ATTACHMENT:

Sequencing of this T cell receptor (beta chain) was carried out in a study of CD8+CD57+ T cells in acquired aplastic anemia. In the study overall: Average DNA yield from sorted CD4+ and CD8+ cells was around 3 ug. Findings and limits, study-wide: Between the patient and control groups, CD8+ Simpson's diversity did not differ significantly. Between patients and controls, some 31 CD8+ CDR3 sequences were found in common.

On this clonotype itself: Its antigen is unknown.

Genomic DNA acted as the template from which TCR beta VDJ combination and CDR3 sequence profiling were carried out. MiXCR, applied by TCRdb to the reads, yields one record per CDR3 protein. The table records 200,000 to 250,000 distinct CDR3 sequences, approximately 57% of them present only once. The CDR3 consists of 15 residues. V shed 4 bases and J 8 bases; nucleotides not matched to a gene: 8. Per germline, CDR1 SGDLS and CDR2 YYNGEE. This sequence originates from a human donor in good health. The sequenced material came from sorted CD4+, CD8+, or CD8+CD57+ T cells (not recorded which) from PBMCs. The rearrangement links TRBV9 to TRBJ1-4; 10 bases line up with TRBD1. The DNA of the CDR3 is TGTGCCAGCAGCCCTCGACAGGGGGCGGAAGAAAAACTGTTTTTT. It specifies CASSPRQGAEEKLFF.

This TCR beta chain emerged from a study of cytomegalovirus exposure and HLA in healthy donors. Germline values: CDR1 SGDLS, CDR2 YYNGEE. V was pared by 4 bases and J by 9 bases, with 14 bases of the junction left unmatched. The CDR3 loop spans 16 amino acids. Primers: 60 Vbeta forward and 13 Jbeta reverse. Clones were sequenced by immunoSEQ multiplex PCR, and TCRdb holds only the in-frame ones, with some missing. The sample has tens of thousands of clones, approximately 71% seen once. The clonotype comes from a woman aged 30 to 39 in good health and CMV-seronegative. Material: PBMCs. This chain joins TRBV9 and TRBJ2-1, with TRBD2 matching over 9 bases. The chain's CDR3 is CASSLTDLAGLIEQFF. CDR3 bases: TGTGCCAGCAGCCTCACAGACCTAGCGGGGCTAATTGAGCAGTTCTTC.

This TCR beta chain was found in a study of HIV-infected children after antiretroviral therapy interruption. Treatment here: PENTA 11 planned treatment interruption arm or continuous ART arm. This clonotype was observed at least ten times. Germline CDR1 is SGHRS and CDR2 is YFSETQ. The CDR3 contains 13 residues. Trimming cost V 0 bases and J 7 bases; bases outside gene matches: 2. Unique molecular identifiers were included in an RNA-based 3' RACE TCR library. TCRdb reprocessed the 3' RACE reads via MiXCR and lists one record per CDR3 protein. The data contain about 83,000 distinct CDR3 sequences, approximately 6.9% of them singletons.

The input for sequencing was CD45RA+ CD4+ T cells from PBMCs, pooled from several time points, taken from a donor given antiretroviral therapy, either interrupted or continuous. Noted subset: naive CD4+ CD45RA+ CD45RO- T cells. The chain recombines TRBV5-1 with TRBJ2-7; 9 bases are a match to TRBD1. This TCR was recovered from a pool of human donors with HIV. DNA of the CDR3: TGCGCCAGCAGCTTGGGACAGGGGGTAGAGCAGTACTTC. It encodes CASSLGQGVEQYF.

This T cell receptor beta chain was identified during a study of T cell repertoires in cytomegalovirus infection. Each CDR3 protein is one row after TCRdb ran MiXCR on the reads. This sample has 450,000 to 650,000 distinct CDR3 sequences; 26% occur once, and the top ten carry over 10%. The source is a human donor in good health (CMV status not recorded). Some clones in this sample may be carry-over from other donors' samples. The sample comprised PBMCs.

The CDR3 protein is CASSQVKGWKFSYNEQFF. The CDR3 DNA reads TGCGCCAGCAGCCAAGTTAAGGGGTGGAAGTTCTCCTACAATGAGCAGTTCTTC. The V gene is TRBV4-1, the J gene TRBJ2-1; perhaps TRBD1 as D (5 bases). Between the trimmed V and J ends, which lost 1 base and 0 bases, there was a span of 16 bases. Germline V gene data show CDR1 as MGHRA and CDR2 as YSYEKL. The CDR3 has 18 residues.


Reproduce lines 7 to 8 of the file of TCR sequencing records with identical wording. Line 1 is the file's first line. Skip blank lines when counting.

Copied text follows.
This T cell receptor beta chain was identified during a study of T cell repertoires in cytomegalovirus infection. Each CDR3 protein is one row after TCRdb ran MiXCR on the reads. This sample has 450,000 to 650,000 distinct CDR3 sequences; 26% occur once, and the top ten carry over 10%. The source is a human donor in good health (CMV status not recorded). Some clones in this sample may be carry-over from other donors' samples. The sample comprised PBMCs.

The CDR3 protein is CASSQVKGWKFSYNEQFF. The CDR3 DNA reads TGCGCCAGCAGCCAAGTTAAGGGGTGGAAGTTCTCCTACAATGAGCAGTTCTTC. The V gene is TRBV4-1, the J gene TRBJ2-1; perhaps TRBD1 as D (5 bases). Between the trimmed V and J ends, which lost 1 base and 0 bases, there was a span of 16 bases. Germline V gene data show CDR1 as MGHRA and CDR2 as YSYEKL. The CDR3 has 18 residues.